Native to Mediterranean, Asia and Africa regions, olives are grown all over the world for medicinal and culinary uses. The olive requires a long hot growing season for proper ripening, but that doesn't mean that the trees can't be grown in cooler climates. It is important to know that olive trees can't live in temperatures below 12 degrees Fahrenheit, and the fruit may be damaged at 28 degrees Fahrenheit. Choosing the right variety for cooler weather is crucial.
Mission olives get their name from the region where they are grown: MIssion, California. This medium-sized, oval-shaped olive has a color ranging from deep violet to black. This olive tree can survive cooler temperatures better than many cultivars, with fast-growing branches that become very heavy with fruit during ripening seasons. The bitter-tasting olive has meaty flesh and is ideal for making olive oil and pickling.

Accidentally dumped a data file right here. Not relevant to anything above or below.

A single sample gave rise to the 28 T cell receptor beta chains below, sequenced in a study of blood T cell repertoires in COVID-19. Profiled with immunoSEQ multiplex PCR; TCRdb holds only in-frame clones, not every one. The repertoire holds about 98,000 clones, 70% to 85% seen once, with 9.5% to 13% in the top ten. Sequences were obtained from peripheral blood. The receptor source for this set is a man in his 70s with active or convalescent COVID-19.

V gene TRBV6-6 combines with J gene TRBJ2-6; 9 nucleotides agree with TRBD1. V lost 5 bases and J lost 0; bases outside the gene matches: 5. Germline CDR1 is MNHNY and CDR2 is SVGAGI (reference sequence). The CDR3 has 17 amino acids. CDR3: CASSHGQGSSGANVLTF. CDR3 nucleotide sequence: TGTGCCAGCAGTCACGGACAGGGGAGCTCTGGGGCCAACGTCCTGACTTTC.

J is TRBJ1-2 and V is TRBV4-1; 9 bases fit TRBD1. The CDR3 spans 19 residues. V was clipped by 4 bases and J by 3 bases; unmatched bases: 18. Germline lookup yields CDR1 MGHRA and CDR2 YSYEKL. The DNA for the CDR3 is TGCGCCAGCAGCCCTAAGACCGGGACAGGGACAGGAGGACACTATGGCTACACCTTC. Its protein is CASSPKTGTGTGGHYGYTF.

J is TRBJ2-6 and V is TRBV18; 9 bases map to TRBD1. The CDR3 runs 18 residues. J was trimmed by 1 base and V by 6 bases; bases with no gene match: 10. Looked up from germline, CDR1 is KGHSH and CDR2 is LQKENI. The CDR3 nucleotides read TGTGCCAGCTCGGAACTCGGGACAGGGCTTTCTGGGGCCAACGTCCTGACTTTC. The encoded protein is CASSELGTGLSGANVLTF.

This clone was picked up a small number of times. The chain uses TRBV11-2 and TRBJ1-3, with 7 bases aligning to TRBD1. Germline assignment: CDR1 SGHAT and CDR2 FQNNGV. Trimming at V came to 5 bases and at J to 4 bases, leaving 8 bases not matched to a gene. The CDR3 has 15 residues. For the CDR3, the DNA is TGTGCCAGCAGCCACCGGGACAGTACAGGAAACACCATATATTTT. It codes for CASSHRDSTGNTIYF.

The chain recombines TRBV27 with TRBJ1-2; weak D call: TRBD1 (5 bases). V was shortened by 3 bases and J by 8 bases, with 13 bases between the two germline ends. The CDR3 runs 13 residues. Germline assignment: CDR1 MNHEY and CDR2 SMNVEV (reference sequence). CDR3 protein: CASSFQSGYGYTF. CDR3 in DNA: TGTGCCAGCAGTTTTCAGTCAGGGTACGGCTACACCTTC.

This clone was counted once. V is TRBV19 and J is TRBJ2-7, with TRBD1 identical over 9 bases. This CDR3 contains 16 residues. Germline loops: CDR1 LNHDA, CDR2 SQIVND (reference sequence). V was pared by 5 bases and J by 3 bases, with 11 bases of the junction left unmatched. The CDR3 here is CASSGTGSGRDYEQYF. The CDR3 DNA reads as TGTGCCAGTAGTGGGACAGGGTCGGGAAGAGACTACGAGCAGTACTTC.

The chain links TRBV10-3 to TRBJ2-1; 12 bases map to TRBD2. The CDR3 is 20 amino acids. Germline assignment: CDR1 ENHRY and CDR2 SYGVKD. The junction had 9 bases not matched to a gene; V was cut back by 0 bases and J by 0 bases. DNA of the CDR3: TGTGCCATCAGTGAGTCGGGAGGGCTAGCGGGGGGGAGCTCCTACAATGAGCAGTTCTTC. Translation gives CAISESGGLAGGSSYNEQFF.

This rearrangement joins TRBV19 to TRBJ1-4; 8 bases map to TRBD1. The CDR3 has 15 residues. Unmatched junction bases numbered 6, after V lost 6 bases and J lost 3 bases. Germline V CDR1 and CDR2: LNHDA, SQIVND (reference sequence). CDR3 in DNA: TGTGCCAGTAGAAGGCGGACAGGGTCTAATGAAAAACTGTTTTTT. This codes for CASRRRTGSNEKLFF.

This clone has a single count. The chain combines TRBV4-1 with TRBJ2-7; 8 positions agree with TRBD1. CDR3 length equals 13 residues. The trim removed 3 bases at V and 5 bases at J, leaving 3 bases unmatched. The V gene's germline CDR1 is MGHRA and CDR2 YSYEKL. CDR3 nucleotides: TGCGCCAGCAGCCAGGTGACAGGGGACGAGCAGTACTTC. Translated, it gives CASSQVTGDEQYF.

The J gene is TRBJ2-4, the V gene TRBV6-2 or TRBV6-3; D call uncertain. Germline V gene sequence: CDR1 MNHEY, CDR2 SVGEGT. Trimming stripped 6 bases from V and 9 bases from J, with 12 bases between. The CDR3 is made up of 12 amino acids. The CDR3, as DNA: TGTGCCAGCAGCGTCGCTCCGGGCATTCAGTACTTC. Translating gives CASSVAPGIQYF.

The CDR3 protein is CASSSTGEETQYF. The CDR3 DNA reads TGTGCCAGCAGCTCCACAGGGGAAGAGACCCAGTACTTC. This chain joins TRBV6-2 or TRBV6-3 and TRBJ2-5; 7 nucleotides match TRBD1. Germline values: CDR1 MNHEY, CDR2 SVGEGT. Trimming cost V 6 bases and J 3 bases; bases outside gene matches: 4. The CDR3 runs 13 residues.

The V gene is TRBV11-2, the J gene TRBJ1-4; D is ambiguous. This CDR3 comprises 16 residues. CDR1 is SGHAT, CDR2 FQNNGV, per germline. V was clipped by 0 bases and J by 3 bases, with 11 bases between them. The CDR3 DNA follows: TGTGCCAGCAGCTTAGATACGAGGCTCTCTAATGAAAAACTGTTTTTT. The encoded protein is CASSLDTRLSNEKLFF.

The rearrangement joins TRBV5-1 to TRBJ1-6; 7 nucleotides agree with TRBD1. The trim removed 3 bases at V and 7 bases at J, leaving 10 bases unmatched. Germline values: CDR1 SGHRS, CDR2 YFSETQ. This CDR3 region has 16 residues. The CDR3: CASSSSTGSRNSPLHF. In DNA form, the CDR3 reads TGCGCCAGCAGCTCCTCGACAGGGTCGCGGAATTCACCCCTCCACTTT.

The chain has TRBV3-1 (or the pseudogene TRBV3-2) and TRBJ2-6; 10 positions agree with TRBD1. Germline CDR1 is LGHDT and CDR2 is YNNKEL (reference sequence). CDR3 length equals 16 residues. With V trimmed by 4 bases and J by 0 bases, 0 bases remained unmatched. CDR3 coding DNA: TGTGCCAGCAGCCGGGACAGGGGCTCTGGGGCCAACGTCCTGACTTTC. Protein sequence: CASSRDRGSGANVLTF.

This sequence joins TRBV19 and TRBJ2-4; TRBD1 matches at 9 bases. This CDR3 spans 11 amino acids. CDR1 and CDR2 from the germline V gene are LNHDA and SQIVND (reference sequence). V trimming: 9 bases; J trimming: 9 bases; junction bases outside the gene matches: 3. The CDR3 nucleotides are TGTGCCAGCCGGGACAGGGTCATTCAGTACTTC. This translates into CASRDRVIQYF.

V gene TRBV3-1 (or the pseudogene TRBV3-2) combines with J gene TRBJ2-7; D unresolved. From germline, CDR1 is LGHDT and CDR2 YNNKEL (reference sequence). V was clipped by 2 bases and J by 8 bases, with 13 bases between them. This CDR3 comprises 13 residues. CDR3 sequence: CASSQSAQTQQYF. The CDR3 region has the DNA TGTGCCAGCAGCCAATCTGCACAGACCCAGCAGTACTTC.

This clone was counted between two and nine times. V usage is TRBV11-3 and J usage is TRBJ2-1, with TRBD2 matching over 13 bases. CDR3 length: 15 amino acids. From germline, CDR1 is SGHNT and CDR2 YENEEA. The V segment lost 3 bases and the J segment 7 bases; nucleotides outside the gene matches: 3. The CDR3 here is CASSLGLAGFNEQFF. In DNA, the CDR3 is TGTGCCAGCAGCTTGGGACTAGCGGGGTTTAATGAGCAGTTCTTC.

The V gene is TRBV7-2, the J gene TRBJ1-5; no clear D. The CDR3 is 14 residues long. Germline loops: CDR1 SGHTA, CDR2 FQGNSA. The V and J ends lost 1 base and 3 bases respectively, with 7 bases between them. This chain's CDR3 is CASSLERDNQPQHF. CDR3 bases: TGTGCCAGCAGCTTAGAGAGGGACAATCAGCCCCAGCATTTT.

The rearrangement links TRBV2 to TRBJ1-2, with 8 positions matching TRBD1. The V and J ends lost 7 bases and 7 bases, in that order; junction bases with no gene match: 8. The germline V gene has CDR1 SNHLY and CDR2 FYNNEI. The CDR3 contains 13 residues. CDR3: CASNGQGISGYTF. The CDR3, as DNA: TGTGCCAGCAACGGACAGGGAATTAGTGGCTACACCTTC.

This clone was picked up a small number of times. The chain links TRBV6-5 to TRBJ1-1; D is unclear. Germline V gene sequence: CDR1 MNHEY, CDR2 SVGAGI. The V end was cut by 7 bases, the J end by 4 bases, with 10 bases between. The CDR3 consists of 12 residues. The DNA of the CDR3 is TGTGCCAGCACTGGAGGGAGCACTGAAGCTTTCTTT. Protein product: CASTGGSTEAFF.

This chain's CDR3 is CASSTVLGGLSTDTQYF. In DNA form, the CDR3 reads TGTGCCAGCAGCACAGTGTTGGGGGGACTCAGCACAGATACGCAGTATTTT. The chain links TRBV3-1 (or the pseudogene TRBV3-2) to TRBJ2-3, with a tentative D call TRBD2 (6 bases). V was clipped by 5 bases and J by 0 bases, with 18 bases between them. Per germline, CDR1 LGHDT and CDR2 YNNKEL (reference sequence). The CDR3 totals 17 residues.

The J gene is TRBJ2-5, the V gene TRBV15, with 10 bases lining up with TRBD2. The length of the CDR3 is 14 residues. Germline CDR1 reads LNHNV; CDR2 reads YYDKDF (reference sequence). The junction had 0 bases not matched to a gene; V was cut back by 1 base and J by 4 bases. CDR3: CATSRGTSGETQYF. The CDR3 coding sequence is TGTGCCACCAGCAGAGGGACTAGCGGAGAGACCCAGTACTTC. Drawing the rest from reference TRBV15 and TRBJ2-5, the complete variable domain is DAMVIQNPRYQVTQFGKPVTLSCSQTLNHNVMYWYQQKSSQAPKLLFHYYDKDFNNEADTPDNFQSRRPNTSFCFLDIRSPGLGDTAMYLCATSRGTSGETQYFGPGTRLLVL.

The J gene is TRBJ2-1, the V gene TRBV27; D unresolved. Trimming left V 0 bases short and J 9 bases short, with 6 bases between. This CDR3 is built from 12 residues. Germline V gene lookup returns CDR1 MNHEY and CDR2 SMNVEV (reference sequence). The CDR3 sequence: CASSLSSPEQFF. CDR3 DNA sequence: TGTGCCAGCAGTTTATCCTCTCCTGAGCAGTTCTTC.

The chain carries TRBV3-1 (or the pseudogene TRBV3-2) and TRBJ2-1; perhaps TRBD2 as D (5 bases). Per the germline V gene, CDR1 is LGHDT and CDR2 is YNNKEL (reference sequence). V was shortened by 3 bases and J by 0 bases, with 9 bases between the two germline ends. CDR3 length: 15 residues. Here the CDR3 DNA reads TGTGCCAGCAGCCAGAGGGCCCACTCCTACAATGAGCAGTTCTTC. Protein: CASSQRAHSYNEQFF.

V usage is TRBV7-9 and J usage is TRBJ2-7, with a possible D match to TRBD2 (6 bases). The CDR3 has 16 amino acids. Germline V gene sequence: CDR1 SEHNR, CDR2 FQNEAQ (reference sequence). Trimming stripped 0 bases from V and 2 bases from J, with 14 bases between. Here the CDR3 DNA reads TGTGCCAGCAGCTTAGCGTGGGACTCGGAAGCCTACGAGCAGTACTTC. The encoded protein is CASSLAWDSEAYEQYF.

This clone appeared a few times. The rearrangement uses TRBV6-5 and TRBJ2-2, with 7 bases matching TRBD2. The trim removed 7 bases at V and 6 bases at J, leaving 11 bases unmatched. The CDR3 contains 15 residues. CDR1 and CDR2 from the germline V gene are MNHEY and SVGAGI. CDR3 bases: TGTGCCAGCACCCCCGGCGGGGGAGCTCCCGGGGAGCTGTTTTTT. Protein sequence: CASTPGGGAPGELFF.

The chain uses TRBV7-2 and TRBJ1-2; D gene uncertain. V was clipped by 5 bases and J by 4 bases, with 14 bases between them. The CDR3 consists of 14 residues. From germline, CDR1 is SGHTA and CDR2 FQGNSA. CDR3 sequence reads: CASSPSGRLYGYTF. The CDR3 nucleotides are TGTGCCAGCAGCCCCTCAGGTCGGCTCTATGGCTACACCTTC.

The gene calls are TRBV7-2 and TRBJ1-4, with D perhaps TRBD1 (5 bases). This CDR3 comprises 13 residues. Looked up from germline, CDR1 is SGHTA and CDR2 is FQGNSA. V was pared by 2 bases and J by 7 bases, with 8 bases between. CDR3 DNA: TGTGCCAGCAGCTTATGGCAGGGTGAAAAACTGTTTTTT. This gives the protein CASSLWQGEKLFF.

Ascolano olive trees are known for their twisted and gnarled branches with bright green leaves. This tree can grow very large, but the olives have a surprisingly delicate flavor. This olive tree variety is the most cold-tolerant of all Tuscan cultivars, but you must be careful during harvest as the fruit bruises easily. When ripe, the Ascolano olives are green, slightly sweet and with tender flesh. Ascolano olives are best for producing a light dainty olive oil.
This olive tree variety is one of the most cold-tolerant varieties, and can also adapt to several types of climates, not just cooler ones. Arbequina is a fairly small tree, growing only to about 15 feet tall. On the bright side, it bears large, meaty fruit after only three years. Originally from Spain, these olives can be eaten raw, cured or pressed for olive oil.